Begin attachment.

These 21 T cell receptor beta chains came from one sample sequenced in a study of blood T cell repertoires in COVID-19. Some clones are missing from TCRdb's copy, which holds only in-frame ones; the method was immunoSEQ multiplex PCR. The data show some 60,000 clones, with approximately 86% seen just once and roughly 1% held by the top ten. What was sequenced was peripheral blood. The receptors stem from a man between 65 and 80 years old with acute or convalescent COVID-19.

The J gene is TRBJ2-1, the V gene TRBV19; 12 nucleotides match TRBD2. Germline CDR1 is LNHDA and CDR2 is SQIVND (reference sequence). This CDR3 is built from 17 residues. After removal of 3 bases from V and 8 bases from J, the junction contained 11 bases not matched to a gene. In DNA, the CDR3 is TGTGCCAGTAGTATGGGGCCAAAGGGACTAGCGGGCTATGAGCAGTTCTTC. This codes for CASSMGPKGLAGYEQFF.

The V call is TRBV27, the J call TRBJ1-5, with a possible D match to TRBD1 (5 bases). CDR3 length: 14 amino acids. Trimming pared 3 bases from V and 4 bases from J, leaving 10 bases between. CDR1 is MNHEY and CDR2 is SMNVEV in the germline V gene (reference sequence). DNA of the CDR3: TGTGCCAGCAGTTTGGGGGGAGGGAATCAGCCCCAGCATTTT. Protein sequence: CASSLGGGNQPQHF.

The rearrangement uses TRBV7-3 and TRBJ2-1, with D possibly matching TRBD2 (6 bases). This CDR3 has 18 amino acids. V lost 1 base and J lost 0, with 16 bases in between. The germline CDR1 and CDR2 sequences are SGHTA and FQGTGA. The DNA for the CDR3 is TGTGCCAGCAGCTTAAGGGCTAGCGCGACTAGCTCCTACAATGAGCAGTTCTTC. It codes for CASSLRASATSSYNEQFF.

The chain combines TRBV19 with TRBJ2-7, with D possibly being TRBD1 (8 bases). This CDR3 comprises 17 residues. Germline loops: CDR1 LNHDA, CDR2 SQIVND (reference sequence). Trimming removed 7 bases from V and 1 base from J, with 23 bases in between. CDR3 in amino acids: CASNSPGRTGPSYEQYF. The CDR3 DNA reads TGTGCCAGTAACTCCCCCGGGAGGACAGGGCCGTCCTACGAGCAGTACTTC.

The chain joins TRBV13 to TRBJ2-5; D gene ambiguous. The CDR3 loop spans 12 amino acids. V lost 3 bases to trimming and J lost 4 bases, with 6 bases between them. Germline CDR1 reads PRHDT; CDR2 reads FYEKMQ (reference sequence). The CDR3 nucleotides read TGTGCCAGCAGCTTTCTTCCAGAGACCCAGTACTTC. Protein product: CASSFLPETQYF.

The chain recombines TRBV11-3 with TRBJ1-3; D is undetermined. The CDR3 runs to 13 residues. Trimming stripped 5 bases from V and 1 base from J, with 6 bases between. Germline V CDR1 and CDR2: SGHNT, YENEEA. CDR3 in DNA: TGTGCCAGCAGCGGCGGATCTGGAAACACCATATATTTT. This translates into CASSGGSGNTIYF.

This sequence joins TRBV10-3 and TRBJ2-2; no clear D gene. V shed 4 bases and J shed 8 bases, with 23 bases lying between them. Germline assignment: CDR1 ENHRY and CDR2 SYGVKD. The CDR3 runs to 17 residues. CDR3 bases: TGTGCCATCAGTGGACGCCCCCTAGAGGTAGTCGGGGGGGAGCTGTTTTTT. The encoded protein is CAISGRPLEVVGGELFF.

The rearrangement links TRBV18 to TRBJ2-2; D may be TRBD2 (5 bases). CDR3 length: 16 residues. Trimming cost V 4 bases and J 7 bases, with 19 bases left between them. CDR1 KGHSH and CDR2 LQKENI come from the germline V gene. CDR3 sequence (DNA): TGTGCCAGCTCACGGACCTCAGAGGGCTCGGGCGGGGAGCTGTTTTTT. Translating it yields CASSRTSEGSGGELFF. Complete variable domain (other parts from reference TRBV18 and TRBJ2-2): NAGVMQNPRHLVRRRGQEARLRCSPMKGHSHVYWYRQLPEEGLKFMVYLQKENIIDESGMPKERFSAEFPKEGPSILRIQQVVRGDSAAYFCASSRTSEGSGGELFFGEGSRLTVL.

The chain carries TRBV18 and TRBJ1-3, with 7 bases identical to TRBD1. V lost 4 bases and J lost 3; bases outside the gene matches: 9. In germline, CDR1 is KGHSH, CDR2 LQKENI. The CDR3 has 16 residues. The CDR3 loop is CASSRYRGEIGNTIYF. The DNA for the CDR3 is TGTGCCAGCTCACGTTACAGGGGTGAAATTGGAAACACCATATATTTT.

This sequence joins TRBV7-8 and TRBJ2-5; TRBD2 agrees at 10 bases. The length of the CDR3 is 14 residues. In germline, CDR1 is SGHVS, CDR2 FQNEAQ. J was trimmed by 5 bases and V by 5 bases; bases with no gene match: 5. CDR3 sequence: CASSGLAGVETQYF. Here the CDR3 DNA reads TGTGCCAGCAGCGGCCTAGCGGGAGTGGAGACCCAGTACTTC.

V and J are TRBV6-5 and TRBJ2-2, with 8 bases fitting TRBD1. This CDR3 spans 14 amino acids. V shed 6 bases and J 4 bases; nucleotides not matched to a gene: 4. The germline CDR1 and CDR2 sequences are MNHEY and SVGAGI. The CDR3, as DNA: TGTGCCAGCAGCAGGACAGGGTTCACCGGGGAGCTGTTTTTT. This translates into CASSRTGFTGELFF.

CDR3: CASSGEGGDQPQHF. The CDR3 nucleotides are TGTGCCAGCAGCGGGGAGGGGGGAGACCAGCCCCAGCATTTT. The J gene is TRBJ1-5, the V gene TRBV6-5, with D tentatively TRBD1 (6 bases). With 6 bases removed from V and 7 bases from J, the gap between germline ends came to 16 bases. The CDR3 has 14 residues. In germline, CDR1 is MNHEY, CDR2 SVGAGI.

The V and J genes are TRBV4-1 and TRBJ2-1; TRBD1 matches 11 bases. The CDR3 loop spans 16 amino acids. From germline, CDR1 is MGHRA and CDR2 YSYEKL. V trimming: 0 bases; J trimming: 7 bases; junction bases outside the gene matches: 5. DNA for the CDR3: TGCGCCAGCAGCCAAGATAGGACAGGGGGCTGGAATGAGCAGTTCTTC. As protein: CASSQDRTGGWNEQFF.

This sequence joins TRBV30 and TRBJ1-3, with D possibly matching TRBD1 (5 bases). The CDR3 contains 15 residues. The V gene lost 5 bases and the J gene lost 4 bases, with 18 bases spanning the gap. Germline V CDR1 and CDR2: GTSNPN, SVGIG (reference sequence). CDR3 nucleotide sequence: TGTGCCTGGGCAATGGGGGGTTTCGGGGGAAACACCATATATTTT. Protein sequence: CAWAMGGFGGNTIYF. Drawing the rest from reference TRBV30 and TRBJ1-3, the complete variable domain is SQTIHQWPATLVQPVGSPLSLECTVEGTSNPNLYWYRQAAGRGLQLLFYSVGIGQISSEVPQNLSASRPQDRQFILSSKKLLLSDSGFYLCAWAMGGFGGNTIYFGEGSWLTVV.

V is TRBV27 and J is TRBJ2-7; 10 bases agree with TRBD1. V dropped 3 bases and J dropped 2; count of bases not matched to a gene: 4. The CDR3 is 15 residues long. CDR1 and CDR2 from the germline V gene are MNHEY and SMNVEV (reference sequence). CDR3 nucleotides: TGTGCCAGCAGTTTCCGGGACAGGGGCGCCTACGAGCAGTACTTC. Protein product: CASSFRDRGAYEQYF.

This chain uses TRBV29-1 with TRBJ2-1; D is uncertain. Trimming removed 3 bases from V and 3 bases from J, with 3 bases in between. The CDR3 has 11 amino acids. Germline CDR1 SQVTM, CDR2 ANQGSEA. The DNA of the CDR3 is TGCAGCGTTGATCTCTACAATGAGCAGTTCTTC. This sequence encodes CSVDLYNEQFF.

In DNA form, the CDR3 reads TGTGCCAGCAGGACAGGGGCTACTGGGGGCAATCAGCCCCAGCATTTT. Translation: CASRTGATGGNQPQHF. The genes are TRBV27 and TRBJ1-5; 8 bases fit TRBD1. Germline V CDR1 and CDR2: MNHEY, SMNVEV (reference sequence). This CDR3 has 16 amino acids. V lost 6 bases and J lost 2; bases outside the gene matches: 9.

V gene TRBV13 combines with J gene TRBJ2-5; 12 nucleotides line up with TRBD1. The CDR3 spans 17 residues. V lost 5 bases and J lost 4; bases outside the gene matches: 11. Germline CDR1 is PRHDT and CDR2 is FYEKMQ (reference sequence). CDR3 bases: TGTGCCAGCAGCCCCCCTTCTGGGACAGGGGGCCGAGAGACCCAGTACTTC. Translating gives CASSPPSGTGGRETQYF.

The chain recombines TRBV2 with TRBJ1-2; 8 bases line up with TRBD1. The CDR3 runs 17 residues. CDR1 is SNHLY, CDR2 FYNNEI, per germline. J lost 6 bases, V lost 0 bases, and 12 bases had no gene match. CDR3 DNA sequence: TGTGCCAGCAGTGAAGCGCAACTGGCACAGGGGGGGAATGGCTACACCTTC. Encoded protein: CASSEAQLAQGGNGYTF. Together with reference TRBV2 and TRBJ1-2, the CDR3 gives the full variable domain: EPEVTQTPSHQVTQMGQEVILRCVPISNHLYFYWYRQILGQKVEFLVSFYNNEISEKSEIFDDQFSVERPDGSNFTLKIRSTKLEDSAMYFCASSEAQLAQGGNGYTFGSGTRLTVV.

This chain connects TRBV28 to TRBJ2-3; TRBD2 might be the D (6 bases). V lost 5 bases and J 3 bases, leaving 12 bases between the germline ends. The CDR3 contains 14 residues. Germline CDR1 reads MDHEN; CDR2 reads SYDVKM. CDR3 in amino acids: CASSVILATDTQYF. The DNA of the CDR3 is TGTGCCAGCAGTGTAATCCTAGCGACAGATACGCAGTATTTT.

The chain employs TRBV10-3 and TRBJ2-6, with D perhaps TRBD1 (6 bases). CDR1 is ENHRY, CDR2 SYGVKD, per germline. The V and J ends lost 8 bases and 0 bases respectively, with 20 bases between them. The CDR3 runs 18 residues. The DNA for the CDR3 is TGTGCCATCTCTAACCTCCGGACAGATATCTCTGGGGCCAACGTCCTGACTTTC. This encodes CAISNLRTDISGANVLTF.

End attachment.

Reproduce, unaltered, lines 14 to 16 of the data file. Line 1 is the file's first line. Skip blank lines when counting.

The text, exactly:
The V and J genes are TRBV4-1 and TRBJ2-1; TRBD1 matches 11 bases. The CDR3 loop spans 16 amino acids. From germline, CDR1 is MGHRA and CDR2 YSYEKL. V trimming: 0 bases; J trimming: 7 bases; junction bases outside the gene matches: 5. DNA for the CDR3: TGCGCCAGCAGCCAAGATAGGACAGGGGGCTGGAATGAGCAGTTCTTC. As protein: CASSQDRTGGWNEQFF.

This sequence joins TRBV30 and TRBJ1-3, with D possibly matching TRBD1 (5 bases). The CDR3 contains 15 residues. The V gene lost 5 bases and the J gene lost 4 bases, with 18 bases spanning the gap. Germline V CDR1 and CDR2: GTSNPN, SVGIG (reference sequence). CDR3 nucleotide sequence: TGTGCCTGGGCAATGGGGGGTTTCGGGGGAAACACCATATATTTT. Protein sequence: CAWAMGGFGGNTIYF. Drawing the rest from reference TRBV30 and TRBJ1-3, the complete variable domain is SQTIHQWPATLVQPVGSPLSLECTVEGTSNPNLYWYRQAAGRGLQLLFYSVGIGQISSEVPQNLSASRPQDRQFILSSKKLLLSDSGFYLCAWAMGGFGGNTIYFGEGSWLTVV.

V is TRBV27 and J is TRBJ2-7; 10 bases agree with TRBD1. V dropped 3 bases and J dropped 2; count of bases not matched to a gene: 4. The CDR3 is 15 residues long. CDR1 and CDR2 from the germline V gene are MNHEY and SMNVEV (reference sequence). CDR3 nucleotides: TGTGCCAGCAGTTTCCGGGACAGGGGCGCCTACGAGCAGTACTTC. Protein product: CASSFRDRGAYEQYF.